'Death traps' – over 130 miles of new smart motorways given the green light

'Death traps' – over 130 miles of new smart motorways given the green light
A further 138 miles of controversial smart motorway will be built with emergency refuge areas spaced further apart than previously suggested.

Despite plans to reduce the distance between safety areas to ¾ of a mile where feasible, nine smart motorway projects will go ahead with refuge areas between 1.04 and 1.39 miles apart.

Transport Secretary Grant Shapps announced an initial £700m safety plan in March this year after he grew ‘greatly concerned’ that 44 people had died on smart motorways over the last five years.

The new smart motorway projects have already started on:

  • 32 miles of the M13
  • 17 miles of the M6
  • 23 miles of the M1

Another 10-mile section of the M3 will go ahead without extra lay-bys, even though work has not yet begun.

Meera Naran, who has campaigned for safer smart motorways described the decision as ‘‘absolutely unacceptable’’.

The senior lecturer at De Montfort University lost her eight-year-old son Dev when an HGV collided with his grandfather’s car, which was stopped on the hard shoulder being used as a live lane, on the M6 near Castle Bromwich, Solihull.

Reports show that there was a two-and-a-half-mile gap between emergency refuge areas at the scene of the accident.

A network of sensors and cameras are designed to close the hard shoulder from traffic in order to protect stationary road users.

Ms Naran said she will contact Shapps and Highways England to make it clear that their 18-point plan should apply to all existing as well as future smart motorways.

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Current Highways England Research stats show that 26 vehicles stop in flowing traffic on smart motorways every day.

The Transport Secretary announced plans to abolish the “confusing” dynamic hard shoulder smart motorways eight months ago.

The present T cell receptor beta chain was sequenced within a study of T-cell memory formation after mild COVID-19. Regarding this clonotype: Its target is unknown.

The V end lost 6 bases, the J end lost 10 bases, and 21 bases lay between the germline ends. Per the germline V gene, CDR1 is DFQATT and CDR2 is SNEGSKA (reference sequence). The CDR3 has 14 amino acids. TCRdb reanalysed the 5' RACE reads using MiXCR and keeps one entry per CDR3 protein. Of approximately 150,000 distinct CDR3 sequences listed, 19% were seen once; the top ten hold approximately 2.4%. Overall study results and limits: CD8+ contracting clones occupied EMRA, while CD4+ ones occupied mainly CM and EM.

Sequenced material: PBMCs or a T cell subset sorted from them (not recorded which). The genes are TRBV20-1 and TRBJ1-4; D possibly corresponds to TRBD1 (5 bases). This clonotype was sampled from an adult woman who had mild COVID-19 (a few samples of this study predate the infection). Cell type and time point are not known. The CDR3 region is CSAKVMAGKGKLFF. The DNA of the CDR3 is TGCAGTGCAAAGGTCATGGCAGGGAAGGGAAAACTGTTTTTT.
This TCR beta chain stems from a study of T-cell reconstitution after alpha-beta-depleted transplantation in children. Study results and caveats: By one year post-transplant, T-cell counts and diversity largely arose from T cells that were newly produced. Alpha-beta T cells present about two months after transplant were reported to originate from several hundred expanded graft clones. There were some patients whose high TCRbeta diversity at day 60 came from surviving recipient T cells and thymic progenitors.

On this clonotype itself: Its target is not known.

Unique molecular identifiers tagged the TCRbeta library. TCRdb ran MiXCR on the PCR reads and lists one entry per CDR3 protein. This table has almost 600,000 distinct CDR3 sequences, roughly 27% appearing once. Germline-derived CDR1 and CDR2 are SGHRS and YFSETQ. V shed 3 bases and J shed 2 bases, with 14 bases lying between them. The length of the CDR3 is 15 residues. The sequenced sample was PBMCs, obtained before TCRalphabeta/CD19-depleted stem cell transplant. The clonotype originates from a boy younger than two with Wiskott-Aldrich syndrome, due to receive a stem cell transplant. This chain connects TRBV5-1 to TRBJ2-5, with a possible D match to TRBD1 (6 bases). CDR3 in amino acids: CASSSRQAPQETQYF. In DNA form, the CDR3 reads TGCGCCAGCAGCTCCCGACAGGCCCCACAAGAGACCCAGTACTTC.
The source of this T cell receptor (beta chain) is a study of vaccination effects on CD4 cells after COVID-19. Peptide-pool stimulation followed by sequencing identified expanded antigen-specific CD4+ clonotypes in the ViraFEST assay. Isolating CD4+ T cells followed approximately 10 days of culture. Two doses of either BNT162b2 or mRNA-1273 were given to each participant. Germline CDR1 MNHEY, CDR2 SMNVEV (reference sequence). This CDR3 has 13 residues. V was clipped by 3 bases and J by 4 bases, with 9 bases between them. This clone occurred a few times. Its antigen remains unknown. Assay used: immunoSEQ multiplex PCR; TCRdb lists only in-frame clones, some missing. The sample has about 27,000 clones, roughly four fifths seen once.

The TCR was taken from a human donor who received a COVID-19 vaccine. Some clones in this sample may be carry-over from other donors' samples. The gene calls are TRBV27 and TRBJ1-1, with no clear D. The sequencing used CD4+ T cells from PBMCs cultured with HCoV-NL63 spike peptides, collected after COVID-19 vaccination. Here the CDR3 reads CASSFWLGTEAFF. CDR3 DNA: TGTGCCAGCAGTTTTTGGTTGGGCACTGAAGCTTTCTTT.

Despite his plan, the part-time lanes are still in use over 67 miles of the road network, including 15 miles on the M1 and 11 miles on the M62. They will be converted to all-lane running by 2025.

Sarah Champion, Labour MP for Rotherham, said: “The government needs to grasp that there is nothing ‘smart’ about creating death traps.”

Statistics for 2015-18 show that fatality rates on smart motorways without a permanent hard shoulder were lower than on conventional motorways in three out of four years. The opposite was true for serious injuries, with a higher rate recorded on smart motorways in three out of the four years.

The Department for Transport highlighted that the transport secretary tasked Highways England with delivering an action plan to make the schemes less confusing and emergency refuge areas more visible.

“We will ensure Highways England delivers this to the agreed timescales.”

The government company said a new design standard, with spaces no more than one mile apart, would apply to all upgrades yet to be designed.

How do you feel about further smart motorways being planned? Leave us a comment below.

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